1

I have asked a similar question before, but I still struggle to 'get' this.

I have a bounded context that is UserManagement which contains all the details about User, UserId etc. This is separated as a context as it is useable in two separate applications.

I have another bounded context that stores all the reusable code, as my Core. In the core, there is a Shareable concept (an interface and trait in PHP) but this makes use of the UserId from my other bounded context.

As the core is the lowest part of my domain, surely I should not be referencing objects in a layer above it? Should Shareable use a more generic Identifier concept over a concrete UserId?

This question also confuses me with general use of Id objects across different bounded contexts; should I reference UserId in other contexts, or create an implementation of UserId in each one?

2

You MAY have different objects for each bounded context, however it's not necessary. If a user is present in both bounded context A and B and is essentially the same thing it would be actually unwise not to reuse the existing entities you have at hand.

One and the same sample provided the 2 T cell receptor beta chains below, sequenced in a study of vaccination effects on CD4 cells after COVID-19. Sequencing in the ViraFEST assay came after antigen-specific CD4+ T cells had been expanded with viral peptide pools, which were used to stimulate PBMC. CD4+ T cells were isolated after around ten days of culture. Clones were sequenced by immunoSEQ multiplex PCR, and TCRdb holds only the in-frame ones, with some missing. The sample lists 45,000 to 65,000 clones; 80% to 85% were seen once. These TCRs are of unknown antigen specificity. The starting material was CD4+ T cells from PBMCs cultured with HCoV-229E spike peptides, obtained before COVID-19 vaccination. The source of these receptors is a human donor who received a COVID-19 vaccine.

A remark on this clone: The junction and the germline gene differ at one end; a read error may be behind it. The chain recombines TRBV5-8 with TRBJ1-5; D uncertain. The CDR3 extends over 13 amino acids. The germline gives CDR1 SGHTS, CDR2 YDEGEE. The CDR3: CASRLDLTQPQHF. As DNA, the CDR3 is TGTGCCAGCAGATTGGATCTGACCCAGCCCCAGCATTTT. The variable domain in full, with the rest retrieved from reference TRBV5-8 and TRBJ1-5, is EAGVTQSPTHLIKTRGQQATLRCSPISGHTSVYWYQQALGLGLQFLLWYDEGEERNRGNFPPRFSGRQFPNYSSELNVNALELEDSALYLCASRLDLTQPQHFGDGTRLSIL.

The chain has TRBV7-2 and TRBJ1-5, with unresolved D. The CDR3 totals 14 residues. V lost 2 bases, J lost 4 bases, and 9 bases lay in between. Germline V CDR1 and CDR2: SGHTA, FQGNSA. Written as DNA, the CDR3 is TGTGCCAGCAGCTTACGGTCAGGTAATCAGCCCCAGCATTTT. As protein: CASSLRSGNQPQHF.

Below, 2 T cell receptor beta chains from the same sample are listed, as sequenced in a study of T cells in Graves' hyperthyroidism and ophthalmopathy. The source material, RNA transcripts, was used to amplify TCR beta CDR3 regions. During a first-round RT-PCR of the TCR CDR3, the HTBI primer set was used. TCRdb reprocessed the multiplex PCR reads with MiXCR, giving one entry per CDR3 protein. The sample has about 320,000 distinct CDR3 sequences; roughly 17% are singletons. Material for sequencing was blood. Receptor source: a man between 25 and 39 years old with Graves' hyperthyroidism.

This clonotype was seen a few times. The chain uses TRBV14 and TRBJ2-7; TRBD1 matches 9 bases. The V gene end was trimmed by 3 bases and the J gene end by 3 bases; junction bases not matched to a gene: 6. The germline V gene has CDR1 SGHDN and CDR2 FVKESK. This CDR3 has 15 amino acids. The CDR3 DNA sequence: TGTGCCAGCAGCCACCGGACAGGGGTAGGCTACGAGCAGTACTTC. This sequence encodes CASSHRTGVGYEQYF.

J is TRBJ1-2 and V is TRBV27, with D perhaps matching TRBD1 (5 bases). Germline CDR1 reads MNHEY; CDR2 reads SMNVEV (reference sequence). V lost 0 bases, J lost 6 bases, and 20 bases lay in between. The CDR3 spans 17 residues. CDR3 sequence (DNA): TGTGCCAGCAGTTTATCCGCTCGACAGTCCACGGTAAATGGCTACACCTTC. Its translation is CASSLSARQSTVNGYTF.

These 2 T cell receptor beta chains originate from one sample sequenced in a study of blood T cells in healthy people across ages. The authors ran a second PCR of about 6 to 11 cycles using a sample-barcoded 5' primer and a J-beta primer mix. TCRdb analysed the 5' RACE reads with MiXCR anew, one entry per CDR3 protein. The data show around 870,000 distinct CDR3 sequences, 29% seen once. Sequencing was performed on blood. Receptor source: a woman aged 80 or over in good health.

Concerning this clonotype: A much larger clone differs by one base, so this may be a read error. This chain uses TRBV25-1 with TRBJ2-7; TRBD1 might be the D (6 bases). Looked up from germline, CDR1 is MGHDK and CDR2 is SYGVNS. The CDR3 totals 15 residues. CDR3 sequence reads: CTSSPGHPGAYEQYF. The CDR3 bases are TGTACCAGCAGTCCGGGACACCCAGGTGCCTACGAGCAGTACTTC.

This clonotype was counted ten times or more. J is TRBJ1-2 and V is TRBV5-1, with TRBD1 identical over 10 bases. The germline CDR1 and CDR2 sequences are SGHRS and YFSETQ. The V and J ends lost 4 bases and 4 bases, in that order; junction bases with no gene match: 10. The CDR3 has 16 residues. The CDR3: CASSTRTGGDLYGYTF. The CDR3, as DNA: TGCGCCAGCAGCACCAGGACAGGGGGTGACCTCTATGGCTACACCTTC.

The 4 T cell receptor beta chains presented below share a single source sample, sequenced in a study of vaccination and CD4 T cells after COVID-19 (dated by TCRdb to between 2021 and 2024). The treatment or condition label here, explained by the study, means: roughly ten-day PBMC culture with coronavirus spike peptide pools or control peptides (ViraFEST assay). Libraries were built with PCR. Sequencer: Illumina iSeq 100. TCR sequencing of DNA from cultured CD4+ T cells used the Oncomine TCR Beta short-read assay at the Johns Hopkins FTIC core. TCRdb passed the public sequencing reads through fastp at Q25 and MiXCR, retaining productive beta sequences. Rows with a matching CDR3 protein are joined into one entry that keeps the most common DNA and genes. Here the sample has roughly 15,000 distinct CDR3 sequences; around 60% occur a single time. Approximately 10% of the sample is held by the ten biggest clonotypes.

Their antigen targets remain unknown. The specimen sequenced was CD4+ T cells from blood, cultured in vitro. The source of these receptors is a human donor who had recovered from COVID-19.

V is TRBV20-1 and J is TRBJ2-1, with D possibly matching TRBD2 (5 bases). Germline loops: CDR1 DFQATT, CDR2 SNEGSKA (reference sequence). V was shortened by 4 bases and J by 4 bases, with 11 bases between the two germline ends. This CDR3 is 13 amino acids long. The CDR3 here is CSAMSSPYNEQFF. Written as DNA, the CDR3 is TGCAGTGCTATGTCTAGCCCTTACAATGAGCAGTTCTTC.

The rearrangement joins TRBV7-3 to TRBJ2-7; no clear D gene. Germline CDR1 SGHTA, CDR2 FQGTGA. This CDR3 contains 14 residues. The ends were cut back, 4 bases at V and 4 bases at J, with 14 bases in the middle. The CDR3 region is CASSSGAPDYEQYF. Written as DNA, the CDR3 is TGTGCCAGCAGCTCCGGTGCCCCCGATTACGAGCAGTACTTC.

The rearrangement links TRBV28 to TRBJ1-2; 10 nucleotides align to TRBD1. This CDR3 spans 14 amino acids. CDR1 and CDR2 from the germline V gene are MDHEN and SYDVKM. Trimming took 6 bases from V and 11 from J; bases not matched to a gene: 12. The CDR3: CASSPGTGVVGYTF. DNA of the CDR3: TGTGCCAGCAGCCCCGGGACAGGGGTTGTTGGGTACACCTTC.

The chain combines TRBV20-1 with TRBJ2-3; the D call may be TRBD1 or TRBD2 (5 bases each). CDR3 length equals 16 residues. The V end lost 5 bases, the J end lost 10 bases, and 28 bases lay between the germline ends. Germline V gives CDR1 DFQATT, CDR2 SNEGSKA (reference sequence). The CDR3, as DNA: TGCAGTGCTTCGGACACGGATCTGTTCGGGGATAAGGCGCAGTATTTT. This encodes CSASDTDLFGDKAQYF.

Splitting your application into multiple bounded contexts happens when your application and domain is so large a single context can no longer hold the entire information well together, when multiple domain experts express maybe similar concepts using different ideas. That's the point where you want to make the context difference apparent. But still, if you have a let's say support context where you take care of users in your system and you have another application context where the users actually live the users should in both cases be the same, to show that you are in fact working with the same data.

In your case it's perfectly valid to reuse the UserId value object.

  • Thanks. After reading your answer, I think I may have applied Bounded Contexts where they might not be needed. Although User might still be relevant, all the other parts might not and I may squish them together. – designermonkey Jul 6 '17 at 9:59

Your Answer

By clicking “Post Your Answer”, you agree to our terms of service, privacy policy and cookie policy

Not the answer you're looking for? Browse other questions tagged or ask your own question.